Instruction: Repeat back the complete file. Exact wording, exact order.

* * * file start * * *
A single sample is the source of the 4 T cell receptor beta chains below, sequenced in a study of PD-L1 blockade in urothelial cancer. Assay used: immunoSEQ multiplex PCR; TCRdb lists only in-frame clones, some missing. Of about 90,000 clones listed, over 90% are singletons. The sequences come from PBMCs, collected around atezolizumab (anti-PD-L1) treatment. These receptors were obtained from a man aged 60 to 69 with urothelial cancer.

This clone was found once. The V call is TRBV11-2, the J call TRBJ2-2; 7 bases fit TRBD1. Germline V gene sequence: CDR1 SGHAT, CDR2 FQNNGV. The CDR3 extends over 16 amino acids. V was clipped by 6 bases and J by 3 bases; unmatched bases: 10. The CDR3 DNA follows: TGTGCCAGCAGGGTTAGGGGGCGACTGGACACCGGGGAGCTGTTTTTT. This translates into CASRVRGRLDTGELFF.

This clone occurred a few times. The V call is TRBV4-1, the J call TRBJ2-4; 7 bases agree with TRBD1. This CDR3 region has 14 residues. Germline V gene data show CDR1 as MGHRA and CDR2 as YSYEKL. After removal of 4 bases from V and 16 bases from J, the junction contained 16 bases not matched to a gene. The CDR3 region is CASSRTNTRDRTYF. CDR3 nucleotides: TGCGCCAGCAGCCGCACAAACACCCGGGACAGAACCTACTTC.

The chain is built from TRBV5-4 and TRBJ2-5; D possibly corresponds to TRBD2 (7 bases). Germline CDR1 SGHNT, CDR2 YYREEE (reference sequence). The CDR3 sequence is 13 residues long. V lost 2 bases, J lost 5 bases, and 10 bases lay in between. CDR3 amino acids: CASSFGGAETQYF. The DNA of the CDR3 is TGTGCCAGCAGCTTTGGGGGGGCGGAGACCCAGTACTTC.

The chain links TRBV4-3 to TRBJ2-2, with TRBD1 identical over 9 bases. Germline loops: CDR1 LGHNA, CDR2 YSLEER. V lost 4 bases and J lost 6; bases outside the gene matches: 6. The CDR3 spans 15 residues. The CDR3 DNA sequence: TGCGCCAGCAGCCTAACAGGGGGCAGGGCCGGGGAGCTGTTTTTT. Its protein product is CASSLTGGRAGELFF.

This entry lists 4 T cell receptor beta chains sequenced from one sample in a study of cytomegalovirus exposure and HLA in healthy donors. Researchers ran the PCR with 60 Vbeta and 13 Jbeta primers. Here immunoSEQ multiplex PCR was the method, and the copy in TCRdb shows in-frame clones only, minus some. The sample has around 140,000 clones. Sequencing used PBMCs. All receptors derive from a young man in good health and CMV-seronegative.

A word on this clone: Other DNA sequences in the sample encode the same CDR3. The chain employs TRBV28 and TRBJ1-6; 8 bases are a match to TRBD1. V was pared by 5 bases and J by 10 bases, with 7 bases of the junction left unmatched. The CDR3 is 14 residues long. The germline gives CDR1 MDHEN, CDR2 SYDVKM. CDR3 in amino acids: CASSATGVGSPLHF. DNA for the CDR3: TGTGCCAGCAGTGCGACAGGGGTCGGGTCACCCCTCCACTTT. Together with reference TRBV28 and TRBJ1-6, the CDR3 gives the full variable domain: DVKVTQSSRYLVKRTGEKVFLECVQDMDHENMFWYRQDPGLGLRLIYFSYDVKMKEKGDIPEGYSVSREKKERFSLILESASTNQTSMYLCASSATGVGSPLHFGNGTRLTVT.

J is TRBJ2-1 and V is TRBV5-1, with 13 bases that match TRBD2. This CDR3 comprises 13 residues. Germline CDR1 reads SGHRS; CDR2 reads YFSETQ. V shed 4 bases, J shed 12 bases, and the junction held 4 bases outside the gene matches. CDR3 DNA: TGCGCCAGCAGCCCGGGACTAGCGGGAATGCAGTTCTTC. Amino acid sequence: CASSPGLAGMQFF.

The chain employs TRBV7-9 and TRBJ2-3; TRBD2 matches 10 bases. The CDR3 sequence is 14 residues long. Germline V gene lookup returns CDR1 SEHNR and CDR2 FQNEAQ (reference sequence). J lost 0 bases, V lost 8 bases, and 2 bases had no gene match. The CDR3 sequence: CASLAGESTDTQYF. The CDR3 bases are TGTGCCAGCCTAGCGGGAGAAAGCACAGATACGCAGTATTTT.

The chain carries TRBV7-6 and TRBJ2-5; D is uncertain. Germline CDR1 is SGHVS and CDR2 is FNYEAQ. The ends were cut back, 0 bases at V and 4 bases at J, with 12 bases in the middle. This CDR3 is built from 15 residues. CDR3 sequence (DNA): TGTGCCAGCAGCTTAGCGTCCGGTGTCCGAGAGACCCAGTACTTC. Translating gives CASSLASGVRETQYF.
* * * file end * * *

A single sample is the source of the 4 T cell receptor beta chains below, sequenced in a study of PD-L1 blockade in urothelial cancer. Assay used: immunoSEQ multiplex PCR; TCRdb lists only in-frame clones, some missing. Of about 90,000 clones listed, over 90% are singletons. The sequences come from PBMCs, collected around atezolizumab (anti-PD-L1) treatment. These receptors were obtained from a man aged 60 to 69 with urothelial cancer.

This clone was found once. The V call is TRBV11-2, the J call TRBJ2-2; 7 bases fit TRBD1. Germline V gene sequence: CDR1 SGHAT, CDR2 FQNNGV. The CDR3 extends over 16 amino acids. V was clipped by 6 bases and J by 3 bases; unmatched bases: 10. The CDR3 DNA follows: TGTGCCAGCAGGGTTAGGGGGCGACTGGACACCGGGGAGCTGTTTTTT. This translates into CASRVRGRLDTGELFF.

This clone occurred a few times. The V call is TRBV4-1, the J call TRBJ2-4; 7 bases agree with TRBD1. This CDR3 region has 14 residues. Germline V gene data show CDR1 as MGHRA and CDR2 as YSYEKL. After removal of 4 bases from V and 16 bases from J, the junction contained 16 bases not matched to a gene. The CDR3 region is CASSRTNTRDRTYF. CDR3 nucleotides: TGCGCCAGCAGCCGCACAAACACCCGGGACAGAACCTACTTC.

The chain is built from TRBV5-4 and TRBJ2-5; D possibly corresponds to TRBD2 (7 bases). Germline CDR1 SGHNT, CDR2 YYREEE (reference sequence). The CDR3 sequence is 13 residues long. V lost 2 bases, J lost 5 bases, and 10 bases lay in between. CDR3 amino acids: CASSFGGAETQYF. The DNA of the CDR3 is TGTGCCAGCAGCTTTGGGGGGGCGGAGACCCAGTACTTC.

The chain links TRBV4-3 to TRBJ2-2, with TRBD1 identical over 9 bases. Germline loops: CDR1 LGHNA, CDR2 YSLEER. V lost 4 bases and J lost 6; bases outside the gene matches: 6. The CDR3 spans 15 residues. The CDR3 DNA sequence: TGCGCCAGCAGCCTAACAGGGGGCAGGGCCGGGGAGCTGTTTTTT. Its protein product is CASSLTGGRAGELFF.

This entry lists 4 T cell receptor beta chains sequenced from one sample in a study of cytomegalovirus exposure and HLA in healthy donors. Researchers ran the PCR with 60 Vbeta and 13 Jbeta primers. Here immunoSEQ multiplex PCR was the method, and the copy in TCRdb shows in-frame clones only, minus some. The sample has around 140,000 clones. Sequencing used PBMCs. All receptors derive from a young man in good health and CMV-seronegative.

A word on this clone: Other DNA sequences in the sample encode the same CDR3. The chain employs TRBV28 and TRBJ1-6; 8 bases are a match to TRBD1. V was pared by 5 bases and J by 10 bases, with 7 bases of the junction left unmatched. The CDR3 is 14 residues long. The germline gives CDR1 MDHEN, CDR2 SYDVKM. CDR3 in amino acids: CASSATGVGSPLHF. DNA for the CDR3: TGTGCCAGCAGTGCGACAGGGGTCGGGTCACCCCTCCACTTT. Together with reference TRBV28 and TRBJ1-6, the CDR3 gives the full variable domain: DVKVTQSSRYLVKRTGEKVFLECVQDMDHENMFWYRQDPGLGLRLIYFSYDVKMKEKGDIPEGYSVSREKKERFSLILESASTNQTSMYLCASSATGVGSPLHFGNGTRLTVT.

J is TRBJ2-1 and V is TRBV5-1, with 13 bases that match TRBD2. This CDR3 comprises 13 residues. Germline CDR1 reads SGHRS; CDR2 reads YFSETQ. V shed 4 bases, J shed 12 bases, and the junction held 4 bases outside the gene matches. CDR3 DNA: TGCGCCAGCAGCCCGGGACTAGCGGGAATGCAGTTCTTC. Amino acid sequence: CASSPGLAGMQFF.

The chain employs TRBV7-9 and TRBJ2-3; TRBD2 matches 10 bases. The CDR3 sequence is 14 residues long. Germline V gene lookup returns CDR1 SEHNR and CDR2 FQNEAQ (reference sequence). J lost 0 bases, V lost 8 bases, and 2 bases had no gene match. The CDR3 sequence: CASLAGESTDTQYF. The CDR3 bases are TGTGCCAGCCTAGCGGGAGAAAGCACAGATACGCAGTATTTT.

The chain carries TRBV7-6 and TRBJ2-5; D is uncertain. Germline CDR1 is SGHVS and CDR2 is FNYEAQ. The ends were cut back, 0 bases at V and 4 bases at J, with 12 bases in the middle. This CDR3 is built from 15 residues. CDR3 sequence (DNA): TGTGCCAGCAGCTTAGCGTCCGGTGTCCGAGAGACCCAGTACTTC. Translating gives CASSLASGVRETQYF.